For the base:
- 1 ½ cups rolled oats (gluten free if required)
- ½ cup coconut flour
- ½ cup dessicated coconut
- ¼ cup coconut sugar or sugar/sweetener of your choice
- ¼ cup boiling water
- 6 tablespoon coconut oil melted if solid
For the filling:
- 1 cup dried apricots
- 1 cup raw cashews
- 2 tablespoon coconut oil melted if solid
- 2 tablespoon lemon juice
- Up to 1 cup boiling water
For the meringue topping:
- ¾ cup aquafaba (liquid from one 400g can of chickpeas)
- ¾ cup caster sugar
- 1 teaspoon natural vanilla extract
- Preheat oven to 180C (350F).
- Line a 22cm (approx. 8.5 inch) spring form pie or tart tin with baking paper on the bottom, just to be safe.
- Put dried apricots and raw cashews into a large bowl and cover with boiling water, set aside to soak for about 15 minutes.
- Mix dry base ingredients together in a large mixing bowl. Add coconut oil and boiling water, and mix well with your hands until the mixture clumps together when squeezed.
- Use your hands to press the mixture evenly into the bottom and sides of your pie tin. Finish with the back of a spoon or something smooth to get a smooth finish.
- Bake for 10 minutes, or until lightly golden brown.
- While the base is baking, drain apricots and cashews, then add to a high speed blender or food processor. Add coconut oil and lemon juice, then blend while adding boiling water, until the mixture is thick and completely smooth (I used ¾ cup of water).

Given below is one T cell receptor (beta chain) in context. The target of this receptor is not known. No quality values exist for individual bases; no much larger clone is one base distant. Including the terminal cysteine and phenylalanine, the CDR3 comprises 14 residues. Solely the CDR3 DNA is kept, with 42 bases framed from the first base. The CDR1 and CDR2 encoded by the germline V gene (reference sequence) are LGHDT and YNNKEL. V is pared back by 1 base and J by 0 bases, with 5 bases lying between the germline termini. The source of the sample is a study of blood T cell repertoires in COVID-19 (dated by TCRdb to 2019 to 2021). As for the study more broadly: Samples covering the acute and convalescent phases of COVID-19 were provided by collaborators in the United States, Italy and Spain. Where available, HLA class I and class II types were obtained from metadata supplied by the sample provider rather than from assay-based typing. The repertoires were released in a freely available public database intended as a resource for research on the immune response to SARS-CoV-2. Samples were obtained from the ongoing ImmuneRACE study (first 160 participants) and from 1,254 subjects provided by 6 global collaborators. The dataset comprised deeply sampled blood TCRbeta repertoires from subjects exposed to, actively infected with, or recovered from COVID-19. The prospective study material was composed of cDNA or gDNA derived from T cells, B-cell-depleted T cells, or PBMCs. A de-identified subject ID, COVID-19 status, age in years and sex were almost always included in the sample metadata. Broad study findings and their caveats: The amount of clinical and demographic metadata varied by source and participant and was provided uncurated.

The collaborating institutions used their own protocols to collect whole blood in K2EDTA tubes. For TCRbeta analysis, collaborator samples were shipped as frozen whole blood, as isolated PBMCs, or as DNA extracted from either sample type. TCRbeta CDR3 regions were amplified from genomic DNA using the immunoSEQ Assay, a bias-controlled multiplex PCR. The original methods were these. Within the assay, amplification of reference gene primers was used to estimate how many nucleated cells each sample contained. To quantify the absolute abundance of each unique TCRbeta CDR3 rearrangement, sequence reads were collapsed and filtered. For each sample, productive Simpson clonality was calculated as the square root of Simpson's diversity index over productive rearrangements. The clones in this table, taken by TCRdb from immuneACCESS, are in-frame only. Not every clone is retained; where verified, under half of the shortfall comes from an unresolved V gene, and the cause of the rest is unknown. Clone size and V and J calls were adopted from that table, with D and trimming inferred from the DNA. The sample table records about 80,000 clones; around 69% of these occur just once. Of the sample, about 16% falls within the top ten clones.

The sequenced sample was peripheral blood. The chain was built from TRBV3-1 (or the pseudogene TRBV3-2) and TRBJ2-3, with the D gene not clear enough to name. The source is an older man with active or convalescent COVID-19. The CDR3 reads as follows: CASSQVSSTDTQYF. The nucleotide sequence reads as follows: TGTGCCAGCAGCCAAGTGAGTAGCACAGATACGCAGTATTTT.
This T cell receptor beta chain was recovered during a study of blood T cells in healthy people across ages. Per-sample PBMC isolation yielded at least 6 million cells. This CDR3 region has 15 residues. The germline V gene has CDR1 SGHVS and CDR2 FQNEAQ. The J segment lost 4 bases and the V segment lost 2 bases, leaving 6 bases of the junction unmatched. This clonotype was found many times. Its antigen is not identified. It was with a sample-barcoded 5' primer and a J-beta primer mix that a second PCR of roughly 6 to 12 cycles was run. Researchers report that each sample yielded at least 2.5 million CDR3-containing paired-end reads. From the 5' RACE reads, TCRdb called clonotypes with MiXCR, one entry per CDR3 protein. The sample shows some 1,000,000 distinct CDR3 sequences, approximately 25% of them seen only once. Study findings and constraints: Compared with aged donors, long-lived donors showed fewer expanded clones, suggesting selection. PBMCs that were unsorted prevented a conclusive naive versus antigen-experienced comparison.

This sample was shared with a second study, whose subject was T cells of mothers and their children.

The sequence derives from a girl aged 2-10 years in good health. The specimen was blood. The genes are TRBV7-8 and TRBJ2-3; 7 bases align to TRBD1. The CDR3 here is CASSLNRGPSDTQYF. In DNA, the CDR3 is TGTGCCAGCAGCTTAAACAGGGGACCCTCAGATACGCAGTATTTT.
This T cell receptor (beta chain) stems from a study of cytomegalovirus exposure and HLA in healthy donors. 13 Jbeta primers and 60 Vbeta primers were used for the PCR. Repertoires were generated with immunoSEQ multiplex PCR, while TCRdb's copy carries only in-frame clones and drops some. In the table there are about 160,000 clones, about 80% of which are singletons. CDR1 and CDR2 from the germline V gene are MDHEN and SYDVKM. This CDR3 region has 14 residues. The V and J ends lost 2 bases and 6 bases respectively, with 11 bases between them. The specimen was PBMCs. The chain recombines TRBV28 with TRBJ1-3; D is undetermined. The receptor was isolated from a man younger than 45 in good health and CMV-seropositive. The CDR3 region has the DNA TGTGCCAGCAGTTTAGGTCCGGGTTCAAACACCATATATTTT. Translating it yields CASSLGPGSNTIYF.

- Scrape filling into the pie base and spread evenly.
- Bake for another 20 minutes, or until the filling feels set and is lightly golden on top. The crust should be darker golden brown, but not burned.
- Remove from the oven and allow to cool to room temperature.
- Turn the oven up to 250C (480F) and flick it to grill (broil).
- Put the aquafaba into a large and perfectly clean mixing bowl (make sure it has no greasy residue).
- Whip with an electric beater until thick and foamy, it'll take longer than egg whites but just keep going. Add sugar one or two tablespoonfuls at a time, and keep beating for another 10 minutes or so, until you've used all the sugar and you have a stiff, glossy meringue mixture. Add vanilla extract at the end and whip to combine.
- Spoon dollops of meringue over the surface of the pie (or use a piping bag and do it daintily, if you prefer). I like to pile lots on and give it a pretty rustic finish. There'll be more meringue than you need - I had about ¼ of the mixture left over.
- Put the pie in oven and watch it like a hawk! Seriously, don't walk away. It'll take 1-2 minutes to brown the peaks of the meringue, and it burns very easily! Take it out as soon as it's done.
- Let the pie cool for 5-10 minutes before carefully removing the tin and serving.
- This pie is best served right away, or at least on the day it's made. The base and filling are still just as nice the next day, but the meringue flops a little and isn't at its best anymore.